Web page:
Have you ever been made aware that another woman who you have not encountered previously did not like you? Have you ever been in conversation with a group of women when a woman who is not present becomes the topic (for whatever reason) and one of the women present says, “I don’t like her?” When she is questioned as to why, her response is, “She thinks she is…” No real reason is given. Only perception of how the woman views herself is presented as the bone of contention, but not a concrete explanation. Go figure.
It is a frequent occurrence that a woman can easily create an issue with another woman. I wonder if the mental and emotional health of women would improve if we dedicated time to look within and not focus on “just not liking her.” Would we have more time to focus on improving ourselves? Would our relationships with our children improve? Would our relationships with our significant others improve? Would our work performance improve? Would our businesses grow and improve? Would we grow spiritually and physically? I think you get the point. Would we as women be more well-rounded if we spent time focusing on our internal growth and not the perceived deficits of other women? I realize this may be difficult and force women to do something that is sometimes uncommon. How would our female to female relationships be different if we afforded other women grace?
Yes, kindness, goodwill, courtesy, and forgiveness. These words can be foreign amongst women. This, too, is something that I believe is a direct indication of the lack of grace we give to ourselves. Many women go through life repeatedly blaming themselves for past and present issues that have not been addressed in a healthy manner. They have not learned how to forgive themselves which may make it difficult to forgive others. They spend time projecting what they are lacking in their peers. This may explain why the answer can be vague when asked, “What is the reason?”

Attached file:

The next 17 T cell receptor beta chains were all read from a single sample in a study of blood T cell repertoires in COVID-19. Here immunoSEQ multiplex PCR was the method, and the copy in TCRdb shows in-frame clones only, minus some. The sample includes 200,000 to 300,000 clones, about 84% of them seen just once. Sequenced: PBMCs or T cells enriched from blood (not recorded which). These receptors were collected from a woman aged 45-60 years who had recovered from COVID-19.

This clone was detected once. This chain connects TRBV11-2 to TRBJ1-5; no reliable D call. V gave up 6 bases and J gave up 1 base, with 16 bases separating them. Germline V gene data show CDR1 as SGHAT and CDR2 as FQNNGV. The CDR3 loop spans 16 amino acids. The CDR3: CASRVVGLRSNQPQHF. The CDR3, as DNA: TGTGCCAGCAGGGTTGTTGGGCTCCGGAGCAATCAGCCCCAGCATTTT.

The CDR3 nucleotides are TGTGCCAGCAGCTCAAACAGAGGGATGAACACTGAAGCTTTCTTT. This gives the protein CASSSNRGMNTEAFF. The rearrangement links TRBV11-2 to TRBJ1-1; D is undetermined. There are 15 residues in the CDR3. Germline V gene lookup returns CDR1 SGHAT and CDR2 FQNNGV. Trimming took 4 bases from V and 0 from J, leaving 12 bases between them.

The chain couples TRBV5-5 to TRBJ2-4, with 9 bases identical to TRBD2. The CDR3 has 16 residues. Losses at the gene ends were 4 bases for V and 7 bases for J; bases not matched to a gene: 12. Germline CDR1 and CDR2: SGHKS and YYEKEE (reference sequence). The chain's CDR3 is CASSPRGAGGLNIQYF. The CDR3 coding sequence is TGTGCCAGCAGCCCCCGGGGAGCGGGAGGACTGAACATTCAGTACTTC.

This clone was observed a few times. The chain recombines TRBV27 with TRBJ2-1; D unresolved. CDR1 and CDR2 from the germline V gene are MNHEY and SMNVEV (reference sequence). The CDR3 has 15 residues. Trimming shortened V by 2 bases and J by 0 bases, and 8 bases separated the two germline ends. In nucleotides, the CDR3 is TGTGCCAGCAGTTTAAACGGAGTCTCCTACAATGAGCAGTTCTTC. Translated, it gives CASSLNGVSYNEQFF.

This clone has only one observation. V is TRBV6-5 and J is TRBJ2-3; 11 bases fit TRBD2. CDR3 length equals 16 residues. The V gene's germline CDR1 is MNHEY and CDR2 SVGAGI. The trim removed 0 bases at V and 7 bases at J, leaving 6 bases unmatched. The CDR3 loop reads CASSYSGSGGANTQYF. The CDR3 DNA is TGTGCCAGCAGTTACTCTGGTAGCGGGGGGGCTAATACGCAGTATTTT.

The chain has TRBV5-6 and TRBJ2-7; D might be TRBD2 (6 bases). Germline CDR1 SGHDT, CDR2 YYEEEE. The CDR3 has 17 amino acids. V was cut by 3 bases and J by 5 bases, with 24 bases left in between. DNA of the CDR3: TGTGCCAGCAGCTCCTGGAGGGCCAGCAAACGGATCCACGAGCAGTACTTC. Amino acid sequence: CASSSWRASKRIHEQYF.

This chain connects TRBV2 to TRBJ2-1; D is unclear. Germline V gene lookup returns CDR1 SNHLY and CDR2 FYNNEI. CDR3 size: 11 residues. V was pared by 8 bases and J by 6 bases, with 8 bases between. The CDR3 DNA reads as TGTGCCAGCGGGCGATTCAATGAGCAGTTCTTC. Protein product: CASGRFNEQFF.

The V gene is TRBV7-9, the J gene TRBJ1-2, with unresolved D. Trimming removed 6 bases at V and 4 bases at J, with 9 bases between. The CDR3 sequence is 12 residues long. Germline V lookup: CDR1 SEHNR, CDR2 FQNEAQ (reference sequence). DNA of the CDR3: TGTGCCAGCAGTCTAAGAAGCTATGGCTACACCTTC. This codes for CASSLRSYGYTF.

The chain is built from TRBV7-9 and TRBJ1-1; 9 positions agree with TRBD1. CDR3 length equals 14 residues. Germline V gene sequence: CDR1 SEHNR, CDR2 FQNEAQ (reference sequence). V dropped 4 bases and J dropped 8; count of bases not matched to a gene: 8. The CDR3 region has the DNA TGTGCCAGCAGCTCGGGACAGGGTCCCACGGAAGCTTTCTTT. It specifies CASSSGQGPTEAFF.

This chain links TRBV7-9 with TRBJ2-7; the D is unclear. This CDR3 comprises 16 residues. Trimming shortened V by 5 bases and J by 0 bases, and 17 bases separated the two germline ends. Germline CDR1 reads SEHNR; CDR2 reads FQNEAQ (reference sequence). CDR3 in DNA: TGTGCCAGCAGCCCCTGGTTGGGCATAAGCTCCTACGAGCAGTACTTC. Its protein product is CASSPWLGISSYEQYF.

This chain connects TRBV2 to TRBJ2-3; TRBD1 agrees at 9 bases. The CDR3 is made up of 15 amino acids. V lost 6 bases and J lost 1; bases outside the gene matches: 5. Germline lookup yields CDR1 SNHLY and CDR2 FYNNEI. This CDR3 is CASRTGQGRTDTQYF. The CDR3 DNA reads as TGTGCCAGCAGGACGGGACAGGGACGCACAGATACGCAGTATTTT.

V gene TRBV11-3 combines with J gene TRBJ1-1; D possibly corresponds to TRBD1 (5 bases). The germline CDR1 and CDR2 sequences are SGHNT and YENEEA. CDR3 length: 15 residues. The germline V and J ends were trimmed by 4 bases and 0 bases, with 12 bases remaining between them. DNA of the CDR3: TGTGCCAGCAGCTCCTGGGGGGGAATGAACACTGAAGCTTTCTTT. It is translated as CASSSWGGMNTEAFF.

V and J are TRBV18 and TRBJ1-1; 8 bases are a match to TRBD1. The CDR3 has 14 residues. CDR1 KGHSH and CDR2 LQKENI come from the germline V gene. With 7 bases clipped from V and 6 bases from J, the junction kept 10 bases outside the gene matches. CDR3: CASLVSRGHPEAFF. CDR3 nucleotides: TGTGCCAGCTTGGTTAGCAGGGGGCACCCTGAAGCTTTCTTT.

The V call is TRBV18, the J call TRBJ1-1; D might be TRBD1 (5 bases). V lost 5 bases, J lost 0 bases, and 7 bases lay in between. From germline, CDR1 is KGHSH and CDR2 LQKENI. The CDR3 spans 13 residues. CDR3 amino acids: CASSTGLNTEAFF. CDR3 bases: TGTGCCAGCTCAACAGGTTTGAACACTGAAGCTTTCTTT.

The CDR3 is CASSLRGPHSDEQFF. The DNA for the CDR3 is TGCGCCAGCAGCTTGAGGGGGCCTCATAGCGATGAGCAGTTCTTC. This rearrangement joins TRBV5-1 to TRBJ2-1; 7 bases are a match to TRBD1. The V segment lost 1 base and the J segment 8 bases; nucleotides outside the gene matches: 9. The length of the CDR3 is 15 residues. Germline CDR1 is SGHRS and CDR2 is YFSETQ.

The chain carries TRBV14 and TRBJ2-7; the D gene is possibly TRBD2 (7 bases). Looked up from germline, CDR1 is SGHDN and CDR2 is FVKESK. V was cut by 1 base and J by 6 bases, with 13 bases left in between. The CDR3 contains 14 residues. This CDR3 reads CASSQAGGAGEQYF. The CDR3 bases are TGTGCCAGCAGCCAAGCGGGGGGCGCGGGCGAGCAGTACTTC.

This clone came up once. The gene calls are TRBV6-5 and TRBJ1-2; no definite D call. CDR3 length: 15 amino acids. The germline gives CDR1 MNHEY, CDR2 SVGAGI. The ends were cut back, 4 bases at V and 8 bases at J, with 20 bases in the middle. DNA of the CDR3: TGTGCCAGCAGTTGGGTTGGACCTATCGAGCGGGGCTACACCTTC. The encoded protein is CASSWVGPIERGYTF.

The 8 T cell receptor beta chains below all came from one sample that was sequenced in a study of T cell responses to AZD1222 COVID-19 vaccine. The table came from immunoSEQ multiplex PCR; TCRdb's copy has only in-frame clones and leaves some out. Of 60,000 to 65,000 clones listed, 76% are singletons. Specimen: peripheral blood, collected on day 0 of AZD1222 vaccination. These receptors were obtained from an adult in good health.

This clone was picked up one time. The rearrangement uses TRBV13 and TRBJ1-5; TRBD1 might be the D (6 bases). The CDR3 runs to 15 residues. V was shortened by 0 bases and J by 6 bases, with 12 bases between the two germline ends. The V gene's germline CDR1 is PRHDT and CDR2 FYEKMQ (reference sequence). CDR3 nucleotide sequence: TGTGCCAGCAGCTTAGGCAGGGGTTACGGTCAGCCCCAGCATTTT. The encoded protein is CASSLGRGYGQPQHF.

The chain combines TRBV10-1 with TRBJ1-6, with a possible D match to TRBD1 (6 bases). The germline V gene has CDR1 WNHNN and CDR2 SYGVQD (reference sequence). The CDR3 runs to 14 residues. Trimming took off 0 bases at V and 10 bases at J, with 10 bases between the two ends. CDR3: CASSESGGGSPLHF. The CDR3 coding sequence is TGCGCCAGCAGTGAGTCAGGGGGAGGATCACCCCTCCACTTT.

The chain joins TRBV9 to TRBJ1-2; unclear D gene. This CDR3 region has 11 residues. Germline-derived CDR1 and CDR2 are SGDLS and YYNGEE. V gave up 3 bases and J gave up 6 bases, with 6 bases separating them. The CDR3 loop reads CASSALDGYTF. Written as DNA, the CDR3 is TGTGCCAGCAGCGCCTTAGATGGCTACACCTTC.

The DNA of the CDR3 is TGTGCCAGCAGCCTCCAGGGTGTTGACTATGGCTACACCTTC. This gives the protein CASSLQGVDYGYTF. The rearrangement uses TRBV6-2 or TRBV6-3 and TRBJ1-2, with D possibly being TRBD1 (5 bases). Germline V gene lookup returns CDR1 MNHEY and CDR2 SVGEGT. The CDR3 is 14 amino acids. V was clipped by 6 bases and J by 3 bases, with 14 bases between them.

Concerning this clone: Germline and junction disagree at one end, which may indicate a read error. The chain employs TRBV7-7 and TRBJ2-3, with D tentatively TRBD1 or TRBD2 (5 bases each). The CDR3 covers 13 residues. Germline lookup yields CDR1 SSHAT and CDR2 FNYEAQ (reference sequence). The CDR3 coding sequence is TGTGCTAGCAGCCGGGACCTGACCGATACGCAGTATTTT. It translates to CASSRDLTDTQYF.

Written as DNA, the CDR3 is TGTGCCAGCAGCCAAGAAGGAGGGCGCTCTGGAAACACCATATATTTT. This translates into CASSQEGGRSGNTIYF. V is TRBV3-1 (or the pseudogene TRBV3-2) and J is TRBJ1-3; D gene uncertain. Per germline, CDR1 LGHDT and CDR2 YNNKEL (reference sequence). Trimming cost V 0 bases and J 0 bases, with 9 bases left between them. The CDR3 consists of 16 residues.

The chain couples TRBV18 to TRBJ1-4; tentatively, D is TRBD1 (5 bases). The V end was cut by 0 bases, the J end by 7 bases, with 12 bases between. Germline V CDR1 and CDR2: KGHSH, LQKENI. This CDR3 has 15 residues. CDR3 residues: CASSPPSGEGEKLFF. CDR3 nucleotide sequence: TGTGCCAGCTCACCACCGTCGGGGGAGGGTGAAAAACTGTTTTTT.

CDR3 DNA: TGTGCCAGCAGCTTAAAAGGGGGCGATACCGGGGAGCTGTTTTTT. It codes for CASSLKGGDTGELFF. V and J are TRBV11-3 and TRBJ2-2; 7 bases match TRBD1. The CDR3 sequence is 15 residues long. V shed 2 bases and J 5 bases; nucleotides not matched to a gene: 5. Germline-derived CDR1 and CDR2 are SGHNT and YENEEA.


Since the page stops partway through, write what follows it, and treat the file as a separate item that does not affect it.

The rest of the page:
Unfortunately, women may not know the reason until they begin self-inventory and reflection. In Chapter 3 of W.A.S.H. (Withstand All Strife to Heal): Time To Do YOUR Laundry, I pose a few questions during the “pre-soak” stage of completing your laundry.
Self Inventory & Reflection
What are your issues or concerns?
How long have they been concerns?
Was the issue self-inflicted?
If yes, how?
Are others involved?
If so, what is their relationship to you?
The pre-soak stage is an opportunity to go deeper into the process of self-reflection. It is important, to be honest, open, humble, willing to change, and grow. This process may reveal some things about you that you may not be pleased with, but it will be worth it.
Dig deep and explore your internal issues and how you may have projected those issues onto other women. It is imperative that you commit to resolve those unhealthy issues within yourself. This process will improve your relationships, especially with other women. Remember this is not about pleasing others, but about your own growth. You will change how you love others, and more importantly, you will change how you love yourself.